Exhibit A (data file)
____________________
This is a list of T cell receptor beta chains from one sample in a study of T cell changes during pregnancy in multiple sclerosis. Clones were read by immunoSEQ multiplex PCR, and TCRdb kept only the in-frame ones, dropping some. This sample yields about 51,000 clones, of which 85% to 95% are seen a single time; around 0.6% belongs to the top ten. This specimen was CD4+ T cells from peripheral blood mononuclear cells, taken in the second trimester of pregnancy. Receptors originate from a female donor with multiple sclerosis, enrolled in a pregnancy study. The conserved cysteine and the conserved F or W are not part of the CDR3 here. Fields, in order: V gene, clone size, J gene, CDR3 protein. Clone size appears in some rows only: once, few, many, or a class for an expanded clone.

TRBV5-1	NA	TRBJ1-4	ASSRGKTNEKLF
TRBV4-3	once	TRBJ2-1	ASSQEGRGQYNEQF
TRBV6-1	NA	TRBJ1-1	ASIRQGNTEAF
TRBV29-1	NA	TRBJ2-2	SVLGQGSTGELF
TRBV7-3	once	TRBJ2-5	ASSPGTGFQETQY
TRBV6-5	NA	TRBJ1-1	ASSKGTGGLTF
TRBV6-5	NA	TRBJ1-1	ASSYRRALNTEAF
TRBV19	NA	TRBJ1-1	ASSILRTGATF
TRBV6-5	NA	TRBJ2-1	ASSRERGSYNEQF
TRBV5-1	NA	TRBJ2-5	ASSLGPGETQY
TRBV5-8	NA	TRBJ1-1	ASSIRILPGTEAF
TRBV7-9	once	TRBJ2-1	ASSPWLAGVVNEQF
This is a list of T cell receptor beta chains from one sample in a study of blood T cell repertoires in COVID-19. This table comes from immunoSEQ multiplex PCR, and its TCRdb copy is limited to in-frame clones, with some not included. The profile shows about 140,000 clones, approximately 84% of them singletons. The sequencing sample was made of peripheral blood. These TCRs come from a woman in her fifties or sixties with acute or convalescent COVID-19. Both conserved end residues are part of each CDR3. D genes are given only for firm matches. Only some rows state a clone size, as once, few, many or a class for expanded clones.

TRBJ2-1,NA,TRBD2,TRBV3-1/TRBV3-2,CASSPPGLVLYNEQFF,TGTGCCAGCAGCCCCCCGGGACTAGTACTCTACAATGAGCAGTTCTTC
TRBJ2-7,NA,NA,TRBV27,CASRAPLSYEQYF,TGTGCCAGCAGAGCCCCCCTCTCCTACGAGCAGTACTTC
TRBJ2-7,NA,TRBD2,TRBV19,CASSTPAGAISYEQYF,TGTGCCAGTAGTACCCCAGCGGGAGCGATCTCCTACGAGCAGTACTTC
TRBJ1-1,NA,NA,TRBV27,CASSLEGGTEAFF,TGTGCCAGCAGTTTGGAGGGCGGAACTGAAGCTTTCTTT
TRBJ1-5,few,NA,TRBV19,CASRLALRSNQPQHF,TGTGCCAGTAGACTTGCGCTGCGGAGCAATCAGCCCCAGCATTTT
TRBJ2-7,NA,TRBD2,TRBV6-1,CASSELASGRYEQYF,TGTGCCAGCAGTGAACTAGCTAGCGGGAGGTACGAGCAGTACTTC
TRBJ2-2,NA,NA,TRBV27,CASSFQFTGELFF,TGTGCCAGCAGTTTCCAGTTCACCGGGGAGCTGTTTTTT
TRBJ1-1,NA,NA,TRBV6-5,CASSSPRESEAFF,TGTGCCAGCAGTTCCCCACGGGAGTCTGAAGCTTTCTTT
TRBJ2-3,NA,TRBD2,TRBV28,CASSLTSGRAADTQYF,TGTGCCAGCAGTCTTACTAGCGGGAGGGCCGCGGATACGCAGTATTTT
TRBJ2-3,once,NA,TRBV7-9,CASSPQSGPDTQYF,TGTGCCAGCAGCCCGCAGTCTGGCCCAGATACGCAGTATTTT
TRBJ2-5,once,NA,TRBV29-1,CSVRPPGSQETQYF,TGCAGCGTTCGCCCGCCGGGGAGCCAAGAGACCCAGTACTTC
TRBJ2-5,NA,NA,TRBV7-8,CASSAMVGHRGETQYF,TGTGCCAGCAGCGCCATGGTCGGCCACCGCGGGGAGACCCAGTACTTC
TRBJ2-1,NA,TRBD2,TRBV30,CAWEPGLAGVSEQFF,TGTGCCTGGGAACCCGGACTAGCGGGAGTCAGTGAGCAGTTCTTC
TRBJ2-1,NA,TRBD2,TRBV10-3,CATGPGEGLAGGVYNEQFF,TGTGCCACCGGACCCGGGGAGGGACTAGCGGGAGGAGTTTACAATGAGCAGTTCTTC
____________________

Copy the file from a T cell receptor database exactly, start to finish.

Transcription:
This is a list of T cell receptor beta chains from one sample in a study of T cell changes during pregnancy in multiple sclerosis. Clones were read by immunoSEQ multiplex PCR, and TCRdb kept only the in-frame ones, dropping some. This sample yields about 51,000 clones, of which 85% to 95% are seen a single time; around 0.6% belongs to the top ten. This specimen was CD4+ T cells from peripheral blood mononuclear cells, taken in the second trimester of pregnancy. Receptors originate from a female donor with multiple sclerosis, enrolled in a pregnancy study. The conserved cysteine and the conserved F or W are not part of the CDR3 here. Fields, in order: V gene, clone size, J gene, CDR3 protein. Clone size appears in some rows only: once, few, many, or a class for an expanded clone.

TRBV5-1	NA	TRBJ1-4	ASSRGKTNEKLF
TRBV4-3	once	TRBJ2-1	ASSQEGRGQYNEQF
TRBV6-1	NA	TRBJ1-1	ASIRQGNTEAF
TRBV29-1	NA	TRBJ2-2	SVLGQGSTGELF
TRBV7-3	once	TRBJ2-5	ASSPGTGFQETQY
TRBV6-5	NA	TRBJ1-1	ASSKGTGGLTF
TRBV6-5	NA	TRBJ1-1	ASSYRRALNTEAF
TRBV19	NA	TRBJ1-1	ASSILRTGATF
TRBV6-5	NA	TRBJ2-1	ASSRERGSYNEQF
TRBV5-1	NA	TRBJ2-5	ASSLGPGETQY
TRBV5-8	NA	TRBJ1-1	ASSIRILPGTEAF
TRBV7-9	once	TRBJ2-1	ASSPWLAGVVNEQF
This is a list of T cell receptor beta chains from one sample in a study of blood T cell repertoires in COVID-19. This table comes from immunoSEQ multiplex PCR, and its TCRdb copy is limited to in-frame clones, with some not included. The profile shows about 140,000 clones, approximately 84% of them singletons. The sequencing sample was made of peripheral blood. These TCRs come from a woman in her fifties or sixties with acute or convalescent COVID-19. Both conserved end residues are part of each CDR3. D genes are given only for firm matches. Only some rows state a clone size, as once, few, many or a class for expanded clones.

TRBJ2-1,NA,TRBD2,TRBV3-1/TRBV3-2,CASSPPGLVLYNEQFF,TGTGCCAGCAGCCCCCCGGGACTAGTACTCTACAATGAGCAGTTCTTC
TRBJ2-7,NA,NA,TRBV27,CASRAPLSYEQYF,TGTGCCAGCAGAGCCCCCCTCTCCTACGAGCAGTACTTC
TRBJ2-7,NA,TRBD2,TRBV19,CASSTPAGAISYEQYF,TGTGCCAGTAGTACCCCAGCGGGAGCGATCTCCTACGAGCAGTACTTC
TRBJ1-1,NA,NA,TRBV27,CASSLEGGTEAFF,TGTGCCAGCAGTTTGGAGGGCGGAACTGAAGCTTTCTTT
TRBJ1-5,few,NA,TRBV19,CASRLALRSNQPQHF,TGTGCCAGTAGACTTGCGCTGCGGAGCAATCAGCCCCAGCATTTT
TRBJ2-7,NA,TRBD2,TRBV6-1,CASSELASGRYEQYF,TGTGCCAGCAGTGAACTAGCTAGCGGGAGGTACGAGCAGTACTTC
TRBJ2-2,NA,NA,TRBV27,CASSFQFTGELFF,TGTGCCAGCAGTTTCCAGTTCACCGGGGAGCTGTTTTTT
TRBJ1-1,NA,NA,TRBV6-5,CASSSPRESEAFF,TGTGCCAGCAGTTCCCCACGGGAGTCTGAAGCTTTCTTT
TRBJ2-3,NA,TRBD2,TRBV28,CASSLTSGRAADTQYF,TGTGCCAGCAGTCTTACTAGCGGGAGGGCCGCGGATACGCAGTATTTT
TRBJ2-3,once,NA,TRBV7-9,CASSPQSGPDTQYF,TGTGCCAGCAGCCCGCAGTCTGGCCCAGATACGCAGTATTTT
TRBJ2-5,once,NA,TRBV29-1,CSVRPPGSQETQYF,TGCAGCGTTCGCCCGCCGGGGAGCCAAGAGACCCAGTACTTC
TRBJ2-5,NA,NA,TRBV7-8,CASSAMVGHRGETQYF,TGTGCCAGCAGCGCCATGGTCGGCCACCGCGGGGAGACCCAGTACTTC
TRBJ2-1,NA,TRBD2,TRBV30,CAWEPGLAGVSEQFF,TGTGCCTGGGAACCCGGACTAGCGGGAGTCAGTGAGCAGTTCTTC
TRBJ2-1,NA,TRBD2,TRBV10-3,CATGPGEGLAGGVYNEQFF,TGTGCCACCGGACCCGGGGAGGGACTAGCGGGAGGAGTTTACAATGAGCAGTTCTTC